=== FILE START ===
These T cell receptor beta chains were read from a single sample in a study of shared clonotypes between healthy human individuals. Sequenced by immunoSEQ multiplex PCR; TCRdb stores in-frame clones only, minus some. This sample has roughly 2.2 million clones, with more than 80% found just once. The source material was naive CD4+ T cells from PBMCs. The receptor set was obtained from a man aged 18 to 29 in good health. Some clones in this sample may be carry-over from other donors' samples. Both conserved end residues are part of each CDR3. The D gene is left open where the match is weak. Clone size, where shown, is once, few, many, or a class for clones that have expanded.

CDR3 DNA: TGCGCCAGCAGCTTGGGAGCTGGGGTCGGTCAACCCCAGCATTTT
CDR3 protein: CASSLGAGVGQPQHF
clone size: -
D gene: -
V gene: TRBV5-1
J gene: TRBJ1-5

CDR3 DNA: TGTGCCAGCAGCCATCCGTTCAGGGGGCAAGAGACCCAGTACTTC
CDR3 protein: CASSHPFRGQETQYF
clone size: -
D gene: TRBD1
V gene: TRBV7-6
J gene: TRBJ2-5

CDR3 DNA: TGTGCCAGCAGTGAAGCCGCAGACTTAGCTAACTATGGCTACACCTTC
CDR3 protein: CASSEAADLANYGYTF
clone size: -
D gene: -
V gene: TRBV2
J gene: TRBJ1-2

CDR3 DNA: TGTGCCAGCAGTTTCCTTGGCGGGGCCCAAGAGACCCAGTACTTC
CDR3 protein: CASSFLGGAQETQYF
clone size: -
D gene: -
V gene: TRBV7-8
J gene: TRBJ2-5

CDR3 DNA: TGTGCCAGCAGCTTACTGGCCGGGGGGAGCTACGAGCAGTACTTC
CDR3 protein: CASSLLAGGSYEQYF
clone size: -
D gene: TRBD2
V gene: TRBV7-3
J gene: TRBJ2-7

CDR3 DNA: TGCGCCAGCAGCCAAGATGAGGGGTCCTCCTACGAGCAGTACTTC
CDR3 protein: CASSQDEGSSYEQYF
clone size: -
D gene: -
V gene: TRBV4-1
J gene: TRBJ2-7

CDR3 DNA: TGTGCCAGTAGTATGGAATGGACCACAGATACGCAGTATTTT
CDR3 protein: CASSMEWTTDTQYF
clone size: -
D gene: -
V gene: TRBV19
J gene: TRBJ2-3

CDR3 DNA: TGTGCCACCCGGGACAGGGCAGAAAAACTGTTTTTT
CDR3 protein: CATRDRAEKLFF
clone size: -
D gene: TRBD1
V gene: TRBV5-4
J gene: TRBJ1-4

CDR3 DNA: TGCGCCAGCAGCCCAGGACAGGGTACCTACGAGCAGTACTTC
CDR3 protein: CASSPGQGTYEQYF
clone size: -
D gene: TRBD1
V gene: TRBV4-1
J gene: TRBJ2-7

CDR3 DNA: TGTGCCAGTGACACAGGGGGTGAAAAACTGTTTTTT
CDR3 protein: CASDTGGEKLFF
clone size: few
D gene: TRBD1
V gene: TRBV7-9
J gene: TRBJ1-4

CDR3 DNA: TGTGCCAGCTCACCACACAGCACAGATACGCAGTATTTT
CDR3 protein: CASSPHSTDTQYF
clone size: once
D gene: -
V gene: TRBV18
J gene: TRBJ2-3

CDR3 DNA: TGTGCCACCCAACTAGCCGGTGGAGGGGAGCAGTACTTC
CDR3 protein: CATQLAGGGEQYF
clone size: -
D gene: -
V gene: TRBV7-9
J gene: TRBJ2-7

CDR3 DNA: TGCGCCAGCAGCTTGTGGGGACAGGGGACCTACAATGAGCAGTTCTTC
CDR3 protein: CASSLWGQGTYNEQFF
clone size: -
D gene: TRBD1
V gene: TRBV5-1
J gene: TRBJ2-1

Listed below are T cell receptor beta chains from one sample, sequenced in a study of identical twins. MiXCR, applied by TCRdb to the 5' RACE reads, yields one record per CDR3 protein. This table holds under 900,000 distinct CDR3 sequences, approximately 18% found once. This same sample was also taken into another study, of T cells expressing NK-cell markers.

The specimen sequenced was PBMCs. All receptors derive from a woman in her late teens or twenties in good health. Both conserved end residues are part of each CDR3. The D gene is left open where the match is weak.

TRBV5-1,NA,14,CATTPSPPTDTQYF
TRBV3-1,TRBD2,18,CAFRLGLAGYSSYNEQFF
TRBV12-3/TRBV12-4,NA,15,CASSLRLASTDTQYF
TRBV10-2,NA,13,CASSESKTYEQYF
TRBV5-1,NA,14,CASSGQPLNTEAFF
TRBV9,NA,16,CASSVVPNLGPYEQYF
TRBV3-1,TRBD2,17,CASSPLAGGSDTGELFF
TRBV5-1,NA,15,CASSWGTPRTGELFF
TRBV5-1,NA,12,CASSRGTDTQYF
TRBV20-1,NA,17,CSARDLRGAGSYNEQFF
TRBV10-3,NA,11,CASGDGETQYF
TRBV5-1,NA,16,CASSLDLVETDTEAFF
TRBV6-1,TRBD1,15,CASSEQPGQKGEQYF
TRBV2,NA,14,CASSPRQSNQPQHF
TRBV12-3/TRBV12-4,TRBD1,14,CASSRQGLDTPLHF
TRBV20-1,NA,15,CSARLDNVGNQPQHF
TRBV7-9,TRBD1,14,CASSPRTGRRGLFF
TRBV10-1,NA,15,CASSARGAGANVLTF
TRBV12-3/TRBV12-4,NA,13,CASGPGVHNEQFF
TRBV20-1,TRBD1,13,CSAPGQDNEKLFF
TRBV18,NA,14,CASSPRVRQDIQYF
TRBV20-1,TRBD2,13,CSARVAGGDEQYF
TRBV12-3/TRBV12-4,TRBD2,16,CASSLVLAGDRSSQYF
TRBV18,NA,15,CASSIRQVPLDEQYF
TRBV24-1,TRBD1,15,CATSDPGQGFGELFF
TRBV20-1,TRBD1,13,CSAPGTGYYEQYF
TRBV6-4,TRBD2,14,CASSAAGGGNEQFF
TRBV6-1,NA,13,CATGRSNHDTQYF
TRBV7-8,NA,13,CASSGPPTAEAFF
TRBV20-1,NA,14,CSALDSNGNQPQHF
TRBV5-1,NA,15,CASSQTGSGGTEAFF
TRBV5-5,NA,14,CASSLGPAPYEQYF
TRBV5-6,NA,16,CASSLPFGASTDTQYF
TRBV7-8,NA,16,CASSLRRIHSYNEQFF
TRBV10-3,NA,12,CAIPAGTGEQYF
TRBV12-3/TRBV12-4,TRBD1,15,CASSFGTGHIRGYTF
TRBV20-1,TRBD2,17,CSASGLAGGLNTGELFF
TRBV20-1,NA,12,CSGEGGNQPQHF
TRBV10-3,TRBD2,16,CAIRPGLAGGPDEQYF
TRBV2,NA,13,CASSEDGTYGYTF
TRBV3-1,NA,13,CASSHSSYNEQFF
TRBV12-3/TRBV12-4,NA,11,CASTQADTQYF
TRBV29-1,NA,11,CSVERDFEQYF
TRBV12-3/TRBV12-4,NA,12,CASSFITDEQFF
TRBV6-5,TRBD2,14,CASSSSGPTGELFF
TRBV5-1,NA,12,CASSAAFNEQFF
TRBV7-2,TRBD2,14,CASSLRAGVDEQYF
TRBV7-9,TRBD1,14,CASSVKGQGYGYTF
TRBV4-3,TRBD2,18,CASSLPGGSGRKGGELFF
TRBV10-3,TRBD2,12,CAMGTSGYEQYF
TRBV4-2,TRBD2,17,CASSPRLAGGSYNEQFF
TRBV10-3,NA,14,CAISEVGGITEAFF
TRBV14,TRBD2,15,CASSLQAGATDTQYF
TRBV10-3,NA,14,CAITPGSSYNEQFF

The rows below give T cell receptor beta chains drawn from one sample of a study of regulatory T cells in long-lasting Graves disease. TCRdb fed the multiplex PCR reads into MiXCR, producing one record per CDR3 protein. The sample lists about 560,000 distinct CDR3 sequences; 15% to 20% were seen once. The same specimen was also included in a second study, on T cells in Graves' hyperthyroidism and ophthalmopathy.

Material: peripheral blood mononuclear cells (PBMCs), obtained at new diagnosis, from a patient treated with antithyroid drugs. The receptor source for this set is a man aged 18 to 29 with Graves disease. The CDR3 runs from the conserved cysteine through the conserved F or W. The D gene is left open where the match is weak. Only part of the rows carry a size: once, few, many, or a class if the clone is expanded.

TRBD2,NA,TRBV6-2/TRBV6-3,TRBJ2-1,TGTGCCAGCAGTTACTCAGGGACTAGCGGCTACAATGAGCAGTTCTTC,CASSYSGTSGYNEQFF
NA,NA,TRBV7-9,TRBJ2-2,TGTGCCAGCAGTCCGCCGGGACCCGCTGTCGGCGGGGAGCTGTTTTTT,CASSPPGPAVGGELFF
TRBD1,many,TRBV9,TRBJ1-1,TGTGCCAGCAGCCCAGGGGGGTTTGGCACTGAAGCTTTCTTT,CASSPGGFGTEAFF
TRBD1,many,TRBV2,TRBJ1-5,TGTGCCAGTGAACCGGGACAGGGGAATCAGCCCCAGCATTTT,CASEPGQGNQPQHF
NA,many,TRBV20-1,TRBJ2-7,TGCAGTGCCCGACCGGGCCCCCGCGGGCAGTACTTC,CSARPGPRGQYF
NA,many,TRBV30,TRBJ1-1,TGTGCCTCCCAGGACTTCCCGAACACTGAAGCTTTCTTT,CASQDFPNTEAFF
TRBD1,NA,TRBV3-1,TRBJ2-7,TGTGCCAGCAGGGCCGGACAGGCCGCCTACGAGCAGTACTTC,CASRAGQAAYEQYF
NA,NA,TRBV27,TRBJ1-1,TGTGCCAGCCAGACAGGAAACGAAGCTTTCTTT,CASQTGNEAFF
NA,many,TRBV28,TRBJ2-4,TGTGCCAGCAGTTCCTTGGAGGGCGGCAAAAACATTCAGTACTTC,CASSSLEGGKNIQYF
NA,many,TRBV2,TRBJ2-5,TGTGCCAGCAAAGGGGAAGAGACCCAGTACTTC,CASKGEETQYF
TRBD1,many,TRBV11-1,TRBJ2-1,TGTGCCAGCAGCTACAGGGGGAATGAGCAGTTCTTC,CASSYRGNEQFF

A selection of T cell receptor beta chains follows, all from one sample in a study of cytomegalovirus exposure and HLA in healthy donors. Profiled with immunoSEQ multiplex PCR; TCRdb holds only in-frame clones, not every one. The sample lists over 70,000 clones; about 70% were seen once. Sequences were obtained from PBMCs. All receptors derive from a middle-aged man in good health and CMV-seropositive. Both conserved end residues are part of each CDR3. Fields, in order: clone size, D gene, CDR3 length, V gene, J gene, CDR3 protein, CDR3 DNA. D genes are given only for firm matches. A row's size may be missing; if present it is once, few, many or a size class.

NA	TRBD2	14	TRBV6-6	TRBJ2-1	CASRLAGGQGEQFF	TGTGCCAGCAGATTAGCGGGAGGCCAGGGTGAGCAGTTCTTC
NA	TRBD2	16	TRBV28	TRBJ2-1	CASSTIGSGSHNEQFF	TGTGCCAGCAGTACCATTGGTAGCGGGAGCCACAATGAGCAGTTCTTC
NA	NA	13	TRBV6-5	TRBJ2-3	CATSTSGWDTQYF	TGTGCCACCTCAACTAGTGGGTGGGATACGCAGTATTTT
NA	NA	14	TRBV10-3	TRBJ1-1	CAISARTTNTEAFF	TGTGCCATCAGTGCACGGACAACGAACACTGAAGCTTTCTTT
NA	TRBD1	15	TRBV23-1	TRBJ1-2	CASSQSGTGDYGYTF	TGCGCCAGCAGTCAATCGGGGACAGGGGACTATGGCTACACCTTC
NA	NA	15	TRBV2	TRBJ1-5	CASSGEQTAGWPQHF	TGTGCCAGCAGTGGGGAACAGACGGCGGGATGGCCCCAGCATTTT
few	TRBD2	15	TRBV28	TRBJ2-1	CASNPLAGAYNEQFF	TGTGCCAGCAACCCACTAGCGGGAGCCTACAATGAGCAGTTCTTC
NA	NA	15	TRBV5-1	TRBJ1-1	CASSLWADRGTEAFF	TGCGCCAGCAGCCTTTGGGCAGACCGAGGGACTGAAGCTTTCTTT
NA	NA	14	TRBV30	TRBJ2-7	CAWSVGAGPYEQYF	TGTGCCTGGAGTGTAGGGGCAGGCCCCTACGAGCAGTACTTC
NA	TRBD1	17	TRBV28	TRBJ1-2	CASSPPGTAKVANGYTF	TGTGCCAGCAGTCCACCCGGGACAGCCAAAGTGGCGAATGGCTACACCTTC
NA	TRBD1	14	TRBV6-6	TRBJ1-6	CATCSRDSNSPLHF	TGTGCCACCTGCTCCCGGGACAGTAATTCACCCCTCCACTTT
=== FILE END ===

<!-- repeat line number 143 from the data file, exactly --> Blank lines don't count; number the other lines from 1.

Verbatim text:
NA,many,TRBV30,TRBJ1-1,TGTGCCTCCCAGGACTTCCCGAACACTGAAGCTTTCTTT,CASQDFPNTEAFF